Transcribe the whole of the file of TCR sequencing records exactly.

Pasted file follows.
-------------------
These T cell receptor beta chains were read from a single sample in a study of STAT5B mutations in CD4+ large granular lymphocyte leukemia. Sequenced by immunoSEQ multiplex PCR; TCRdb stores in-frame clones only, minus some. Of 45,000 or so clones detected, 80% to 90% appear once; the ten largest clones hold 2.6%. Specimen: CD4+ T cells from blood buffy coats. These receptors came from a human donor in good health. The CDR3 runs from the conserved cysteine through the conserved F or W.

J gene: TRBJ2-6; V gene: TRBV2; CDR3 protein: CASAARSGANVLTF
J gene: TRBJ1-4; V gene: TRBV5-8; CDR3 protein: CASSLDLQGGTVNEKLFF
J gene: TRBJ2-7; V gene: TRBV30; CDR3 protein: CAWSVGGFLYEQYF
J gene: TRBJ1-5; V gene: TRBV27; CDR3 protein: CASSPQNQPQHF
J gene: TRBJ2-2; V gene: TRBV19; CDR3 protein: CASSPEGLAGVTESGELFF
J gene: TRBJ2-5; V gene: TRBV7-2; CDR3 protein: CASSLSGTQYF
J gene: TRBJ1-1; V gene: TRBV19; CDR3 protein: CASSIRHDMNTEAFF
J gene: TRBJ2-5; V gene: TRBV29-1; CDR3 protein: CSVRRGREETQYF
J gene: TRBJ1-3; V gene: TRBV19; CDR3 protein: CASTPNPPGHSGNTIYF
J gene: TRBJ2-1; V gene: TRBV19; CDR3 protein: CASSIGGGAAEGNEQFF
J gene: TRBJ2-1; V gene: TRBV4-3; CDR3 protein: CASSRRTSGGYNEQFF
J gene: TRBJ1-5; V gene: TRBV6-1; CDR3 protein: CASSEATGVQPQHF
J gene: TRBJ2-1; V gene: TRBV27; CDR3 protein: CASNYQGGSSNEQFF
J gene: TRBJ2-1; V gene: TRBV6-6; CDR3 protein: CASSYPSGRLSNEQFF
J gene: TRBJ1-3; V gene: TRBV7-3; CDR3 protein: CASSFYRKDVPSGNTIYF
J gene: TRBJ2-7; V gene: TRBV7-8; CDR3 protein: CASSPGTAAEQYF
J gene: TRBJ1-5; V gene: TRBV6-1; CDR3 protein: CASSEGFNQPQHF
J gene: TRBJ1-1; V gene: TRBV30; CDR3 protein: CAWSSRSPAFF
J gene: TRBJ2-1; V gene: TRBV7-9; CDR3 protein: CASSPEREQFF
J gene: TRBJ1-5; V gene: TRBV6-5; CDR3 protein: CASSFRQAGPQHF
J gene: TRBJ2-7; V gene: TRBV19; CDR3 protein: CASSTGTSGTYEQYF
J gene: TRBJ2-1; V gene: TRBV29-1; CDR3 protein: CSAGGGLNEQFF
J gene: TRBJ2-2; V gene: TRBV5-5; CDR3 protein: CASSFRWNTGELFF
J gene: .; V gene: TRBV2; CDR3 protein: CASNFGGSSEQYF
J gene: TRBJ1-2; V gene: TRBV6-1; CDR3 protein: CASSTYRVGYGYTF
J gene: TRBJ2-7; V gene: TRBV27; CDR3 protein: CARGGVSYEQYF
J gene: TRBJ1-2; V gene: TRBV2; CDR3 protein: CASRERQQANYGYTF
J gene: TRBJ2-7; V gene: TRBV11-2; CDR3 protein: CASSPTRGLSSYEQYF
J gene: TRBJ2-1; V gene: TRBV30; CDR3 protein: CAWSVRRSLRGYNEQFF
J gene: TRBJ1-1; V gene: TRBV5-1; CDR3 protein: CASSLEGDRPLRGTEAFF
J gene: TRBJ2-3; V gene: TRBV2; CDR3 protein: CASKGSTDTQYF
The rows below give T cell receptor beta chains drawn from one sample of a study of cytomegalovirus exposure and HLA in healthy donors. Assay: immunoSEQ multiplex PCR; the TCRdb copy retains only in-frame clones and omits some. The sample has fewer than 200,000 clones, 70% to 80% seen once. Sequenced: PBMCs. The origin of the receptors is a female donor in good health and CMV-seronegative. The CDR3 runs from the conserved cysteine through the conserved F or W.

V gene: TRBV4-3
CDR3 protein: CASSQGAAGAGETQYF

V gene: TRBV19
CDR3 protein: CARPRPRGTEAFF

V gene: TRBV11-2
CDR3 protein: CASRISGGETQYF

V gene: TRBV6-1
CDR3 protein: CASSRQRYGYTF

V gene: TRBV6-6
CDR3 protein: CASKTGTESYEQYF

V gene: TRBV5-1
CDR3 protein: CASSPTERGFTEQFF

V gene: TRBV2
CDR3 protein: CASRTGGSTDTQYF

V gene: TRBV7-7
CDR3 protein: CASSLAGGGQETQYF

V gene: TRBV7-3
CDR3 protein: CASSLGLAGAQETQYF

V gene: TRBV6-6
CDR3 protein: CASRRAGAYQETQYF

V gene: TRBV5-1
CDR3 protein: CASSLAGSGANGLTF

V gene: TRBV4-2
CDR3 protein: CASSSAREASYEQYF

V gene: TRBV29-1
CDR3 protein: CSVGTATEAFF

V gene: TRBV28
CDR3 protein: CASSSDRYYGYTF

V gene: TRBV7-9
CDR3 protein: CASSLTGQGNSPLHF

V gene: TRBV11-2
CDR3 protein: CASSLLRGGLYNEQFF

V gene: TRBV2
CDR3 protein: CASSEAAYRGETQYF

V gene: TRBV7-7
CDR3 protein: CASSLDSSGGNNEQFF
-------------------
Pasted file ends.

These T cell receptor beta chains were read from a single sample in a study of STAT5B mutations in CD4+ large granular lymphocyte leukemia. Sequenced by immunoSEQ multiplex PCR; TCRdb stores in-frame clones only, minus some. Of 45,000 or so clones detected, 80% to 90% appear once; the ten largest clones hold 2.6%. Specimen: CD4+ T cells from blood buffy coats. These receptors came from a human donor in good health. The CDR3 runs from the conserved cysteine through the conserved F or W.

J gene: TRBJ2-6; V gene: TRBV2; CDR3 protein: CASAARSGANVLTF
J gene: TRBJ1-4; V gene: TRBV5-8; CDR3 protein: CASSLDLQGGTVNEKLFF
J gene: TRBJ2-7; V gene: TRBV30; CDR3 protein: CAWSVGGFLYEQYF
J gene: TRBJ1-5; V gene: TRBV27; CDR3 protein: CASSPQNQPQHF
J gene: TRBJ2-2; V gene: TRBV19; CDR3 protein: CASSPEGLAGVTESGELFF
J gene: TRBJ2-5; V gene: TRBV7-2; CDR3 protein: CASSLSGTQYF
J gene: TRBJ1-1; V gene: TRBV19; CDR3 protein: CASSIRHDMNTEAFF
J gene: TRBJ2-5; V gene: TRBV29-1; CDR3 protein: CSVRRGREETQYF
J gene: TRBJ1-3; V gene: TRBV19; CDR3 protein: CASTPNPPGHSGNTIYF
J gene: TRBJ2-1; V gene: TRBV19; CDR3 protein: CASSIGGGAAEGNEQFF
J gene: TRBJ2-1; V gene: TRBV4-3; CDR3 protein: CASSRRTSGGYNEQFF
J gene: TRBJ1-5; V gene: TRBV6-1; CDR3 protein: CASSEATGVQPQHF
J gene: TRBJ2-1; V gene: TRBV27; CDR3 protein: CASNYQGGSSNEQFF
J gene: TRBJ2-1; V gene: TRBV6-6; CDR3 protein: CASSYPSGRLSNEQFF
J gene: TRBJ1-3; V gene: TRBV7-3; CDR3 protein: CASSFYRKDVPSGNTIYF
J gene: TRBJ2-7; V gene: TRBV7-8; CDR3 protein: CASSPGTAAEQYF
J gene: TRBJ1-5; V gene: TRBV6-1; CDR3 protein: CASSEGFNQPQHF
J gene: TRBJ1-1; V gene: TRBV30; CDR3 protein: CAWSSRSPAFF
J gene: TRBJ2-1; V gene: TRBV7-9; CDR3 protein: CASSPEREQFF
J gene: TRBJ1-5; V gene: TRBV6-5; CDR3 protein: CASSFRQAGPQHF
J gene: TRBJ2-7; V gene: TRBV19; CDR3 protein: CASSTGTSGTYEQYF
J gene: TRBJ2-1; V gene: TRBV29-1; CDR3 protein: CSAGGGLNEQFF
J gene: TRBJ2-2; V gene: TRBV5-5; CDR3 protein: CASSFRWNTGELFF
J gene: .; V gene: TRBV2; CDR3 protein: CASNFGGSSEQYF
J gene: TRBJ1-2; V gene: TRBV6-1; CDR3 protein: CASSTYRVGYGYTF
J gene: TRBJ2-7; V gene: TRBV27; CDR3 protein: CARGGVSYEQYF
J gene: TRBJ1-2; V gene: TRBV2; CDR3 protein: CASRERQQANYGYTF
J gene: TRBJ2-7; V gene: TRBV11-2; CDR3 protein: CASSPTRGLSSYEQYF
J gene: TRBJ2-1; V gene: TRBV30; CDR3 protein: CAWSVRRSLRGYNEQFF
J gene: TRBJ1-1; V gene: TRBV5-1; CDR3 protein: CASSLEGDRPLRGTEAFF
J gene: TRBJ2-3; V gene: TRBV2; CDR3 protein: CASKGSTDTQYF
The rows below give T cell receptor beta chains drawn from one sample of a study of cytomegalovirus exposure and HLA in healthy donors. Assay: immunoSEQ multiplex PCR; the TCRdb copy retains only in-frame clones and omits some. The sample has fewer than 200,000 clones, 70% to 80% seen once. Sequenced: PBMCs. The origin of the receptors is a female donor in good health and CMV-seronegative. The CDR3 runs from the conserved cysteine through the conserved F or W.

V gene: TRBV4-3
CDR3 protein: CASSQGAAGAGETQYF

V gene: TRBV19
CDR3 protein: CARPRPRGTEAFF

V gene: TRBV11-2
CDR3 protein: CASRISGGETQYF

V gene: TRBV6-1
CDR3 protein: CASSRQRYGYTF

V gene: TRBV6-6
CDR3 protein: CASKTGTESYEQYF

V gene: TRBV5-1
CDR3 protein: CASSPTERGFTEQFF

V gene: TRBV2
CDR3 protein: CASRTGGSTDTQYF

V gene: TRBV7-7
CDR3 protein: CASSLAGGGQETQYF

V gene: TRBV7-3
CDR3 protein: CASSLGLAGAQETQYF

V gene: TRBV6-6
CDR3 protein: CASRRAGAYQETQYF

V gene: TRBV5-1
CDR3 protein: CASSLAGSGANGLTF

V gene: TRBV4-2
CDR3 protein: CASSSAREASYEQYF

V gene: TRBV29-1
CDR3 protein: CSVGTATEAFF

V gene: TRBV28
CDR3 protein: CASSSDRYYGYTF

V gene: TRBV7-9
CDR3 protein: CASSLTGQGNSPLHF

V gene: TRBV11-2
CDR3 protein: CASSLLRGGLYNEQFF

V gene: TRBV2
CDR3 protein: CASSEAAYRGETQYF

V gene: TRBV7-7
CDR3 protein: CASSLDSSGGNNEQFF